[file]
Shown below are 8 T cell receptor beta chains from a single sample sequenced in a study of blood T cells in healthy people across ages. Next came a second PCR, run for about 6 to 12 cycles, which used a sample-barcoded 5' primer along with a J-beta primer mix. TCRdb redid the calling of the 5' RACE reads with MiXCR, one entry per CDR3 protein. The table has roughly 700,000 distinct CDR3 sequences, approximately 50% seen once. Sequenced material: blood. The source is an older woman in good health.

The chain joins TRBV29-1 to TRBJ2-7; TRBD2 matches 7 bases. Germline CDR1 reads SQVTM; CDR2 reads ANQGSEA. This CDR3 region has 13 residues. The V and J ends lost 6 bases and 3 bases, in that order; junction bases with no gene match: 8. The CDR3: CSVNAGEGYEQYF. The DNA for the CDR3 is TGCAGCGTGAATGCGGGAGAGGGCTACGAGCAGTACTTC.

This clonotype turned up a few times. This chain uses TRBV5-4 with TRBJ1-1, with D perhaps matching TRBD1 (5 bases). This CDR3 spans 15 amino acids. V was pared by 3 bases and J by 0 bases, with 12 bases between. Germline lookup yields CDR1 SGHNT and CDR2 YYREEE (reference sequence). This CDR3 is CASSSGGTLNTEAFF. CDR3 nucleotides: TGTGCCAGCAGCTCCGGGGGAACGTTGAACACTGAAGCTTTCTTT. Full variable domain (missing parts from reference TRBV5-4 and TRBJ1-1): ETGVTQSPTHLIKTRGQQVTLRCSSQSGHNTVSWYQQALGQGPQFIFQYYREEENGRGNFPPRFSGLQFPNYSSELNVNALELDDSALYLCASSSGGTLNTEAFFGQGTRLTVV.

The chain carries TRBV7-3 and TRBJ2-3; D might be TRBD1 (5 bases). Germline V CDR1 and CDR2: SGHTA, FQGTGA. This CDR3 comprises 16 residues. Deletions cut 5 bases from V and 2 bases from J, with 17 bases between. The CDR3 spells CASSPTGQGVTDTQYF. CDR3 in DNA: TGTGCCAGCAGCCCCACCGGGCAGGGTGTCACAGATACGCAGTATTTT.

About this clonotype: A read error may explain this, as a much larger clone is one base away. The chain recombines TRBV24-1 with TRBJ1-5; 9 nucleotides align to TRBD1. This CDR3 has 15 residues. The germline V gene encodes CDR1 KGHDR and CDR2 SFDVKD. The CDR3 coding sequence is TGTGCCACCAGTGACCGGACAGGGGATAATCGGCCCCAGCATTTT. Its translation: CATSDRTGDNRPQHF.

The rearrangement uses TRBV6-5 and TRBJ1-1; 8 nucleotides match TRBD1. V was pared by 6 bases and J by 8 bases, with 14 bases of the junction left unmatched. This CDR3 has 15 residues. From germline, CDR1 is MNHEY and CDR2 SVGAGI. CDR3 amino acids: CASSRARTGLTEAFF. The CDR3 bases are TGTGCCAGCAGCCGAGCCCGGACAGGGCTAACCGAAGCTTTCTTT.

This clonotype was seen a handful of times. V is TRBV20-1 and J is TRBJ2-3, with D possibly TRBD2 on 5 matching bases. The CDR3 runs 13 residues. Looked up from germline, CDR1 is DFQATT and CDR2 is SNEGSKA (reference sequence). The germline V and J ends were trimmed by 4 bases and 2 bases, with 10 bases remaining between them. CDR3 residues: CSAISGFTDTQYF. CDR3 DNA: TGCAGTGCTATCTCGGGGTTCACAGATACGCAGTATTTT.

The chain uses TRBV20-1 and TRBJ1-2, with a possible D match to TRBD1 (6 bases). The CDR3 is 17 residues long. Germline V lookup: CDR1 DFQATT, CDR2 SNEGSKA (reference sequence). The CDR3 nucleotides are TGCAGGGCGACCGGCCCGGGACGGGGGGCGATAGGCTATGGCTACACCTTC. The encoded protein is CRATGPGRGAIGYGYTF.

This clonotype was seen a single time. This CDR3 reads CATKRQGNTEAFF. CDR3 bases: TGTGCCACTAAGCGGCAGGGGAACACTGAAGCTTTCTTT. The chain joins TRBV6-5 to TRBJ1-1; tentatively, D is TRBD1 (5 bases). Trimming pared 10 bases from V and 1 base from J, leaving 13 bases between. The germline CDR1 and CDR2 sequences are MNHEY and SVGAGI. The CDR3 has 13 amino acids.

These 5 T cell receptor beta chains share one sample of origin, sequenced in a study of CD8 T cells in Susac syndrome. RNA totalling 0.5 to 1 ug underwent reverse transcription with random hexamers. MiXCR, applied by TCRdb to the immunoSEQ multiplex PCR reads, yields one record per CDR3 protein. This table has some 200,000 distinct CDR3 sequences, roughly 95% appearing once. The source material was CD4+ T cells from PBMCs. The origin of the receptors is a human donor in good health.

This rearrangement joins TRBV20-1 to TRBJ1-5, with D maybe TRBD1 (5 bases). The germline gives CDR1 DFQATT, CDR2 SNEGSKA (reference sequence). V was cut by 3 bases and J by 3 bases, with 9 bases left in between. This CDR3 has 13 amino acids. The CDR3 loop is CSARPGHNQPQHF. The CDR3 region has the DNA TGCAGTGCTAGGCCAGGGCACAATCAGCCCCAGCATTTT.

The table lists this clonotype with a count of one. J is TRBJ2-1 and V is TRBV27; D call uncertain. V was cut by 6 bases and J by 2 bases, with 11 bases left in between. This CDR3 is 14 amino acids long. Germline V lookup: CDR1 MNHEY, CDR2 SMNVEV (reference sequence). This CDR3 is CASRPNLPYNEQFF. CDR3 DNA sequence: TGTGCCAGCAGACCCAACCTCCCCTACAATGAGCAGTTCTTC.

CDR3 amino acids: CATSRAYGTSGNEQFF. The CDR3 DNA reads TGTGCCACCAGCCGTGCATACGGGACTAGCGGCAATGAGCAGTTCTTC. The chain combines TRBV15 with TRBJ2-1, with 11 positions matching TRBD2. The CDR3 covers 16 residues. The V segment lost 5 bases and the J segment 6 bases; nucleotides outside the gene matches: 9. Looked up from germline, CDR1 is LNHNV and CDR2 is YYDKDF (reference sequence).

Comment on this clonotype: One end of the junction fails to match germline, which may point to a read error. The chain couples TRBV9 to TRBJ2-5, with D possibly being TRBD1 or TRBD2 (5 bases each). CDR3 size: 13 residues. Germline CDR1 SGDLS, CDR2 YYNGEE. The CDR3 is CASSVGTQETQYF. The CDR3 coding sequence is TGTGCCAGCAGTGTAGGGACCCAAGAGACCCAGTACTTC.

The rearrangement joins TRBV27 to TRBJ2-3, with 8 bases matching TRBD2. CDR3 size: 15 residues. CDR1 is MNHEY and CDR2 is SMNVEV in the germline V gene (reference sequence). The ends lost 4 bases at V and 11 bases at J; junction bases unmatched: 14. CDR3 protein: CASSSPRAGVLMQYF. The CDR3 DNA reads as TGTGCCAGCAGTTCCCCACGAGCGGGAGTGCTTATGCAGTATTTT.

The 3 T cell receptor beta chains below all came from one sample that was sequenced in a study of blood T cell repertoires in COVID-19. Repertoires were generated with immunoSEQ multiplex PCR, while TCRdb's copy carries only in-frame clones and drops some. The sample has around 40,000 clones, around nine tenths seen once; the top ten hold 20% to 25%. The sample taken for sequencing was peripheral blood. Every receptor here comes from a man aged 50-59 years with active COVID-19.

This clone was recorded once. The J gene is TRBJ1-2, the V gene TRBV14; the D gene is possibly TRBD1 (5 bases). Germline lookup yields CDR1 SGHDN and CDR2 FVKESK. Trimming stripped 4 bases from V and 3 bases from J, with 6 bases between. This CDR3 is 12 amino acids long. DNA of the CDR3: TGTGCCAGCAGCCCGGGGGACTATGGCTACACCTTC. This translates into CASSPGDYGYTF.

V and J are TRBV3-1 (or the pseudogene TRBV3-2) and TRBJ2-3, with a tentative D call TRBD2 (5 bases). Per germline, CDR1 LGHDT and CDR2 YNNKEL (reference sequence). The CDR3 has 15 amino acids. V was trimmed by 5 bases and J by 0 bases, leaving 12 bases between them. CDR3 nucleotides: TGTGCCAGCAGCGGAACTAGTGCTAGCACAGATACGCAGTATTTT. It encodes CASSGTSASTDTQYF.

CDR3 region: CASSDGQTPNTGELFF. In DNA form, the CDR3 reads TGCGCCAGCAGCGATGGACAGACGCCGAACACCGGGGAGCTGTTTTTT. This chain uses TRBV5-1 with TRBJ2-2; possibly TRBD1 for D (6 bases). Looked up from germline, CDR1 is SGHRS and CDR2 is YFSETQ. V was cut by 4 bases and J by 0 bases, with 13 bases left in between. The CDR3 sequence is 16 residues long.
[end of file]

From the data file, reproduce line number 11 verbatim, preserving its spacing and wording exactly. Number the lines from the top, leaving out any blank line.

This rearrangement joins TRBV20-1 to TRBJ1-5, with D maybe TRBD1 (5 bases). The germline gives CDR1 DFQATT, CDR2 SNEGSKA (reference sequence). V was cut by 3 bases and J by 3 bases, with 9 bases left in between. This CDR3 has 13 amino acids. The CDR3 loop is CSARPGHNQPQHF. The CDR3 region has the DNA TGCAGTGCTAGGCCAGGGCACAATCAGCCCCAGCATTTT.